By Sean Zucker –
Veganism continues to grow in popularity across the US, with up to 3% of Americans identifying as such last year, according to the Washington Post. It’s not difficult to see why. The diet offers a plethora of health benefits and the opportunity to recreate and repurpose a variety of nutritious dishes. But with Thanksgiving—the holiday most dedicated to eating—a couple weeks away, it’d be easy to assume this is no time to be vegan. Think again.
Veganism’s rise is spurring an unprecedented response from food retailers. Popular supermarket chain Whole Foods is now offering vegan seitan turkeys for the first time this holiday season. The stuffed meat impersonation is produced by the Herbivorous Butcher, a plant-based butcher out of Minneapolis. The faux bird offers a meat-free feast for up to four people. The vegan offerings don’t end there. In addition to turkey, Herbivorous can fill your table with meatless dishes from Butternut Squasage to herbed feta.
Whole Food’s offering is far from the only way to support a vegan diet this Thanksgiving. The OG vegan Thanksgiving option Tofurky is still going strong after years of being the top pick for vegetarians and vegans during the holidays. In fact, it reached its five millionth sale of its signature holiday roast a couple years ago. The brand also expanded its menu to include other festive dishes such as plant-based Hasselback Ham and their own much sought after branded gravy. Each item is packed with protein and nutrients, primarily composed of wheat gluten and tofu.
For those who feel branded and prepacked dishes take away some of the homey and home prepped Thanksgiving vibe, there are plenty of other vegan options to conjure from scratch.
Thankfully, you won’t have to search far for reasons to swap tradition for vegan alternatives this holiday. The health benefits are abundant and pretty compelling. A recent study found that a vegan diet can boost gut microbes related to body composition and blood sugar control. Additionally, veganism has even been linked to curing impotence.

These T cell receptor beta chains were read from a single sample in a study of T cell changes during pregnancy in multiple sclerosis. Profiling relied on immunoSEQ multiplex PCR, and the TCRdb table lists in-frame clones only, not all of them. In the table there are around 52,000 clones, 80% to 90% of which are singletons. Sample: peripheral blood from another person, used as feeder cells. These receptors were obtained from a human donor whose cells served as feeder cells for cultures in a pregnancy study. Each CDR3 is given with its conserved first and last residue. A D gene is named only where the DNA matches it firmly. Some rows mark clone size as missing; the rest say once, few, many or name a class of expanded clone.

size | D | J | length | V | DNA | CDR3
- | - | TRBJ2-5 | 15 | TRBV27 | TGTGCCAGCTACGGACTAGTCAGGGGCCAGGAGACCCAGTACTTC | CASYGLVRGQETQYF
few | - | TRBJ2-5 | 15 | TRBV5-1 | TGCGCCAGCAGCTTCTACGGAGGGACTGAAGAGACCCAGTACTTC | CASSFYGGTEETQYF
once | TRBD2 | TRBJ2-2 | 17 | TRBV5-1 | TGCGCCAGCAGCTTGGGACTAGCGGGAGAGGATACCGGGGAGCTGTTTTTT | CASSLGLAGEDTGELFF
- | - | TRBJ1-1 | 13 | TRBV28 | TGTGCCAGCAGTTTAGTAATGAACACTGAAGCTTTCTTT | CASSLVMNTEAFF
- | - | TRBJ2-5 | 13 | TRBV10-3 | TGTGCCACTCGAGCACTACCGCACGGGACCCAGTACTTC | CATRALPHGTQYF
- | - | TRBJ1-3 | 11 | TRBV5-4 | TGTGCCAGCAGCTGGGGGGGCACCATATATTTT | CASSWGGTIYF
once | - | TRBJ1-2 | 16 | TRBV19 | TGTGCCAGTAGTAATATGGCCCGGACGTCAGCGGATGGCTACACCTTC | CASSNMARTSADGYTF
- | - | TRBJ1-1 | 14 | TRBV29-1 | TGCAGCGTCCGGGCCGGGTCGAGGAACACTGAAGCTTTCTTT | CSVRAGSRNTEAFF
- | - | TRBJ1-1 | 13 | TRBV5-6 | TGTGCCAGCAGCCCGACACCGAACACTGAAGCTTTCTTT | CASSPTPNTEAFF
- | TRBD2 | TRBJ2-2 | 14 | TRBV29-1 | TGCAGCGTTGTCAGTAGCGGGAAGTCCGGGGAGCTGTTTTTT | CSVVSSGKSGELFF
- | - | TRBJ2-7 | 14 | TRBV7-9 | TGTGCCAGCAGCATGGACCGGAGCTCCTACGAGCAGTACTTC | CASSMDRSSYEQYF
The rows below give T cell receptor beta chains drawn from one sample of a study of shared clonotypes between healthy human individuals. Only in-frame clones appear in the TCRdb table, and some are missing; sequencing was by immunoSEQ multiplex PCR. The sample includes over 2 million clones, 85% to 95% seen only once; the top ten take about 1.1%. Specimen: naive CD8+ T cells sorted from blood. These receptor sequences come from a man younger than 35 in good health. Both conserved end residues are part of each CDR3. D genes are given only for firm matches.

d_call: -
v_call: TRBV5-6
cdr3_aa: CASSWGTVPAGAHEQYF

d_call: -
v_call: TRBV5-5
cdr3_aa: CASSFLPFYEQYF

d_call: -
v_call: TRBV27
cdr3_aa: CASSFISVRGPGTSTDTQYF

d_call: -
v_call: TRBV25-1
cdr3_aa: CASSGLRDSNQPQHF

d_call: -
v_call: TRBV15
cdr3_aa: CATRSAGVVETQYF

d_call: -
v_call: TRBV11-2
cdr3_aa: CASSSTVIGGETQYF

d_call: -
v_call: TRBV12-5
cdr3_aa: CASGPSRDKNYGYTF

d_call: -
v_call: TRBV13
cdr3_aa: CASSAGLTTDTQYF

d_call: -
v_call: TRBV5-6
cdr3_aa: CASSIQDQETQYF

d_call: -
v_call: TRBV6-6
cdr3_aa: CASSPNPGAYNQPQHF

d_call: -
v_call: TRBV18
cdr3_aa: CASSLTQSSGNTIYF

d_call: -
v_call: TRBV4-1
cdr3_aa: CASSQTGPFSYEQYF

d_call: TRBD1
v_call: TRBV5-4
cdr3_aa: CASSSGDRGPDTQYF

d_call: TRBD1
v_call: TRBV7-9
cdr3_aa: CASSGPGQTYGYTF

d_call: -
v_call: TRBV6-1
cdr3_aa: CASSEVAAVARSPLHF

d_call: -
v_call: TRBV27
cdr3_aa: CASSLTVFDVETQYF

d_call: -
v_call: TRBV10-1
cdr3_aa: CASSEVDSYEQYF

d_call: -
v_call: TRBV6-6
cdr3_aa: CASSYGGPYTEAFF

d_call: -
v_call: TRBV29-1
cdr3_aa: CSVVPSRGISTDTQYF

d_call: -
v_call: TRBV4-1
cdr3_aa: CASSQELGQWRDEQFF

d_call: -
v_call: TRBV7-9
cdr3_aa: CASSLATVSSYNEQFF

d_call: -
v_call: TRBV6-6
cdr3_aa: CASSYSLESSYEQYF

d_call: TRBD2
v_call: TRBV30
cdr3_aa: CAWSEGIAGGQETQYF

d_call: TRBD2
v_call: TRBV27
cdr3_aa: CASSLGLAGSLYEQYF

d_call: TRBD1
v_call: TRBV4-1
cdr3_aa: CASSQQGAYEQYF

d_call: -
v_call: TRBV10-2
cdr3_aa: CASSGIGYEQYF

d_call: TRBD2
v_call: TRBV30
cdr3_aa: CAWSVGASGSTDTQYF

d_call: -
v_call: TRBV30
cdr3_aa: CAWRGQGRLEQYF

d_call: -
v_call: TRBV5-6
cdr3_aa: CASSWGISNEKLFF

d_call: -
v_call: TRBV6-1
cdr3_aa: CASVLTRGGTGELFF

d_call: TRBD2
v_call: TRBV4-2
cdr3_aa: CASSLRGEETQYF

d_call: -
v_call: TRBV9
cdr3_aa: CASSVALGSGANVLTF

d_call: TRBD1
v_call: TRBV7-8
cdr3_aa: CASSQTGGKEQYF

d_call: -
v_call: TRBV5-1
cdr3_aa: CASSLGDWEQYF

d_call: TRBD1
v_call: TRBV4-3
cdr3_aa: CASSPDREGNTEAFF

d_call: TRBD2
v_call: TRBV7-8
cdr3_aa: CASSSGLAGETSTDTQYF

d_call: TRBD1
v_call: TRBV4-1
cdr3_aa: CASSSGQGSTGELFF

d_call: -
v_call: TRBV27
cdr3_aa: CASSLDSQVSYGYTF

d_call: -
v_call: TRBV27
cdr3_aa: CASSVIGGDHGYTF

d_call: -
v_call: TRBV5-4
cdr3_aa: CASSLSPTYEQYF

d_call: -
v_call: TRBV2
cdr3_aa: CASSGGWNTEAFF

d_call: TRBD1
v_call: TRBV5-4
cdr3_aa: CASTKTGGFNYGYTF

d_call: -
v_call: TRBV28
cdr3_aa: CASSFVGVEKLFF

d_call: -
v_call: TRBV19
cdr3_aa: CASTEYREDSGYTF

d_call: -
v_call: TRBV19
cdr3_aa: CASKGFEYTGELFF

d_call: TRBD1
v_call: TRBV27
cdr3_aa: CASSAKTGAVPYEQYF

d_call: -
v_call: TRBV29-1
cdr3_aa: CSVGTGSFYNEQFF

Want another reason to switch? Growing research suggests a vegan diet has been found to be ideal for weight loss, even without reducing carbohydrate consumption in other areas. Remember, meat eating continues to be linked to obesity. So ultimately going vegan this Thanksgiving means less worry about the extra weight that often comes with large holiday family feasts, at least physically. The mental weight of the season is each of our own burdens to carry.
Animal rights might be another incentive to skip the bird this year. Farm Sanctuary, for example, reports that nearly 45 million turkeys are slaughtered each Thanksgiving. Perhaps more upsetting is that many of these turkeys never once got a chance to set foot outdoors. Their limited lives involved being caged and then slaughtered for food. So going meatless this Thanksgiving also means you’ll be sparring one lucky gobbler.